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Let It Grow: Six "Weeds" That Do Good In The Garden

LET IT GROW: SIX ‘WEEDS’ THAT DO GOOD IN THE GARDEN

KATHRYN A. KAHLER

Kathryn A. Kahler is associate editor of Wisconsin Natural Resources magazine.

As the spring thaw and preparations to dig into gardening season begin, DNR conservation biologist Amy Staffen has advice about what to do with a few plants that make gardeners wonder, “Did I plant that?”

These “volunteers,” or what many call “weeds,” make their way into gardens when seeds are brought by wind, wildlife — on their fur, hooves, paws and in their droppings — or even on footwear. The loose, bare soils of home gardens make prime spots for them to take root and grow on their own.

“Weed is a subjective term for a plant that appears in an undesirable spot,” Staffen said. “Native or non-native, they are typically associated with disturbance — like flooding, soil cultivation or compaction.

“Before pulling them out,” Staffen cautioned, “consider if they are volunteers that are actually desirable Wisconsin natives that may benefit wildlife such as pollinators and birds.” Here are some Wisconsin native plants that do good.

Monarch on common milkweed

Monarch on common milkweed

Linda Freshwaters Arndt

Common milkweed — Asclepias syriaca thrives in well-drained soil, spreading rapidly through its roots and growing readily from seed. In midsummer, it produces fragrant lavender to pink colored flowers that benefit many pollinators, including declining populations of monarch butterflies whose caterpillars will eat nothing but its leaves. Birds eat insects attracted to the flowers, and some, like goldfinches, use the downy part of the seeds to line their nests.

New England aster

New England aster

iStock/DSCHAUB-NATURE-PHOTOGRAPHY

New England aster — Symphyotrichum novaeangliae blooms in sunny locations in late summer to fall with violet flowers on stalks up to 6 feet high. Flowers are an important source of nectar for pollinators, especially monarchs as they prepare for fall migration to Mexico.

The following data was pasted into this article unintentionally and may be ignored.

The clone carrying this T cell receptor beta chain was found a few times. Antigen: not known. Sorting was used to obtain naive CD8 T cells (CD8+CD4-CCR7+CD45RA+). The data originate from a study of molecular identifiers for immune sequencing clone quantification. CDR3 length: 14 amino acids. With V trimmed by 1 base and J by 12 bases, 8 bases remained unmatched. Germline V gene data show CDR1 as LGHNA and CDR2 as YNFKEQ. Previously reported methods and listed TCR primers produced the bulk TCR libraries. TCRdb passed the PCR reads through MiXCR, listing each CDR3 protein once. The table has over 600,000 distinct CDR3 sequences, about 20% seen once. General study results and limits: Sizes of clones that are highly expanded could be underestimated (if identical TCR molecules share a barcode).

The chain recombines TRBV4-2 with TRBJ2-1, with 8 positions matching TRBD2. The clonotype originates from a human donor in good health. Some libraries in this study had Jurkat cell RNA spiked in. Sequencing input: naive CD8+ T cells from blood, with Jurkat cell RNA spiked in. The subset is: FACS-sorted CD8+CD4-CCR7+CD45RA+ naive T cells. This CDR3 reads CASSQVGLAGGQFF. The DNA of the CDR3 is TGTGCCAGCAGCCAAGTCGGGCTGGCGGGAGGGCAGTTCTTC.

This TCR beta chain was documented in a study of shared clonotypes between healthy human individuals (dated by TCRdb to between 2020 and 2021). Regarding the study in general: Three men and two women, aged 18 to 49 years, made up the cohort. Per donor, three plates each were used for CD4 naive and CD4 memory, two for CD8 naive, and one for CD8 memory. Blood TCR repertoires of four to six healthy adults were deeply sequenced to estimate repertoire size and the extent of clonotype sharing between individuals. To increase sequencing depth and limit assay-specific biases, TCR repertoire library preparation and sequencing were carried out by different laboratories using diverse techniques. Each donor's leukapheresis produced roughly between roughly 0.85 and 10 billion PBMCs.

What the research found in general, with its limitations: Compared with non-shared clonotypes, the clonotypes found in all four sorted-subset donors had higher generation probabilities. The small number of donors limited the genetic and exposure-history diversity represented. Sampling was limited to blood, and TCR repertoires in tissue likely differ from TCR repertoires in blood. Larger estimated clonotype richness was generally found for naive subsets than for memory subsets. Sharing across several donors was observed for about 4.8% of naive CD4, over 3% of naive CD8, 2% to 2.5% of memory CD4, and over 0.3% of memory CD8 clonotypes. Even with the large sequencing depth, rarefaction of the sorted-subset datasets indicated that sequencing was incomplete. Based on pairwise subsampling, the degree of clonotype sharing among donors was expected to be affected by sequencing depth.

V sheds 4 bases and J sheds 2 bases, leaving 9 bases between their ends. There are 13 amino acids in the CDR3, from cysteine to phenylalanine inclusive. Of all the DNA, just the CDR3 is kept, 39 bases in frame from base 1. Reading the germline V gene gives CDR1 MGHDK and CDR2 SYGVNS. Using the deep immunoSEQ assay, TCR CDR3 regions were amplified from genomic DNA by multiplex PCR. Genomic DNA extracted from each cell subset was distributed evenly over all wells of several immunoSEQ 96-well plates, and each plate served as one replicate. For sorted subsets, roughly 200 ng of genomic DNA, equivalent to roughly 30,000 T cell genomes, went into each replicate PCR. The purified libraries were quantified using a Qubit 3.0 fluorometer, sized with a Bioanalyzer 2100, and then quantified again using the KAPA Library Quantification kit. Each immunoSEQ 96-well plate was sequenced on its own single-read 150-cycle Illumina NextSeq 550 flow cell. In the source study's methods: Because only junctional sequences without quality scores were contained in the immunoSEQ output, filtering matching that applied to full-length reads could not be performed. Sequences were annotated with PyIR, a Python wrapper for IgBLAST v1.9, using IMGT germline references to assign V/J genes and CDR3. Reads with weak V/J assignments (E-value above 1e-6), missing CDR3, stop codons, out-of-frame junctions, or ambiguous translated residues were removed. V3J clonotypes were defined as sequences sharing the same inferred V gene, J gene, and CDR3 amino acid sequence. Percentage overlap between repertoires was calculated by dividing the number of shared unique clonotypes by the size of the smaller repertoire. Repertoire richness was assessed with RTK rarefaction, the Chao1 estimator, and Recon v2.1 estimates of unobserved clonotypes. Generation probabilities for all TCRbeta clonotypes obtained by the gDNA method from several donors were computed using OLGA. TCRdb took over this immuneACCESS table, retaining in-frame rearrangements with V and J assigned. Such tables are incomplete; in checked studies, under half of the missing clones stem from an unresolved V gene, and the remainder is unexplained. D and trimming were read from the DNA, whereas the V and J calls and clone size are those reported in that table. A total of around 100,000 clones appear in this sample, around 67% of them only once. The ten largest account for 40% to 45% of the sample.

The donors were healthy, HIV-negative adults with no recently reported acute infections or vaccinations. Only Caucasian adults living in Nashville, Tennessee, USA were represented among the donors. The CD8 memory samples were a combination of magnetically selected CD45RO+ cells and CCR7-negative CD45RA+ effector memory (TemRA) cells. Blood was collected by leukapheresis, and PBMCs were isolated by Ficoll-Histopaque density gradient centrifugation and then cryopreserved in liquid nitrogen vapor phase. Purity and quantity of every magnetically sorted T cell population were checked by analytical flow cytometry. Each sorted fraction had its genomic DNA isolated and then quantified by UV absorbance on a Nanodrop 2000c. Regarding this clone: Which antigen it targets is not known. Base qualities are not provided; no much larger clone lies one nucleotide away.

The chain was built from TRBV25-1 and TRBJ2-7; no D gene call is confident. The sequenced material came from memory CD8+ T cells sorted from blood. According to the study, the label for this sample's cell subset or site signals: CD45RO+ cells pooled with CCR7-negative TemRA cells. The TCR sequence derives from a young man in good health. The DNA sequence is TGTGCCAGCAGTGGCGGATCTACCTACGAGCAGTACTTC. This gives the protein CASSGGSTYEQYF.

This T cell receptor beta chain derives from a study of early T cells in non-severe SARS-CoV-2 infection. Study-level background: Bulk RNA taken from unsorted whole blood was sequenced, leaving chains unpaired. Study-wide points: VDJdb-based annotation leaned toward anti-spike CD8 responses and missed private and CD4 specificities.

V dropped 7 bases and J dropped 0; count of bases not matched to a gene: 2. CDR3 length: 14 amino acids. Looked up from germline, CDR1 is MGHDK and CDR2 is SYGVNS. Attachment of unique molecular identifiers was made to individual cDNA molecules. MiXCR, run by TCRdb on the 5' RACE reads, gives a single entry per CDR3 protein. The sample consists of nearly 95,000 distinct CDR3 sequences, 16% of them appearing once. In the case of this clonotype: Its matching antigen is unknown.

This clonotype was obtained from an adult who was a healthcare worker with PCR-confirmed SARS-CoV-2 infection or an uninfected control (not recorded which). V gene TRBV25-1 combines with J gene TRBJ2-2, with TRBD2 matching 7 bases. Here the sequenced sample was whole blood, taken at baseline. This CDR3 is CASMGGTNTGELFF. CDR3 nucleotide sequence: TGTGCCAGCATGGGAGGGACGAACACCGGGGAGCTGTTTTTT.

Canada goldenrod and red-belted bumblebee

Canada goldenrod and red-belted bumblebee

Jay Watson

Canada goldenrod — Solidago canadensis is the most common of about 20 goldenrod species found in Wisconsin. Another species better suited to larger properties, it grows abundantly in meadows and prairies and is an important food source for native bees.

Jewelweed

Jewelweed

Chris Evans/University Of Illinois/Bugwood.org

Jewelweed — Impatiens capensis is a self-seeding summer annual that grows in moist, shady areas. The bright orange flowers attract butterflies, hummingbirds and bumblebees, some of which are rare or in decline. It can out-compete invasive garlic mustard and makes a good addition to shady rain gardens.

Virginia creeper

Virginia creeper

James H. Miller/USDA Forest Service/Bugwood.org

Virginia creeper — Parthenocissus quinquefolia is better suited to larger properties because of its aggressiveness. Its twining, woody vines grow up to 40 feet, covering ground, fences and walls without damage to buildings. The palmate leaves turn a vibrant red in fall, and its berries feed winter birds like chickadees, nuthatches and woodpeckers. It is a larval host for several species of sphinx moth, large hummingbird-like moths that pollinate a variety of flowers.

Chokecherry tree with cedar waxwing

Chokecherry tree with cedar waxwing

Linda Freshwaters Arndt

Cherry — Several species of plum and cherry trees and shrubs (genus Prunus) can volunteer in gardens and add structural variety to home landscaping. Black, pin and chokecherries range from 10 to 80 feet in height, and their white spring flowers attract insects and hummingbirds. Their leaves and branches host caterpillars — gourmet food for birds — and provide a haven for bird nests. Fruits are eaten by many bird species throughout fall and over winter.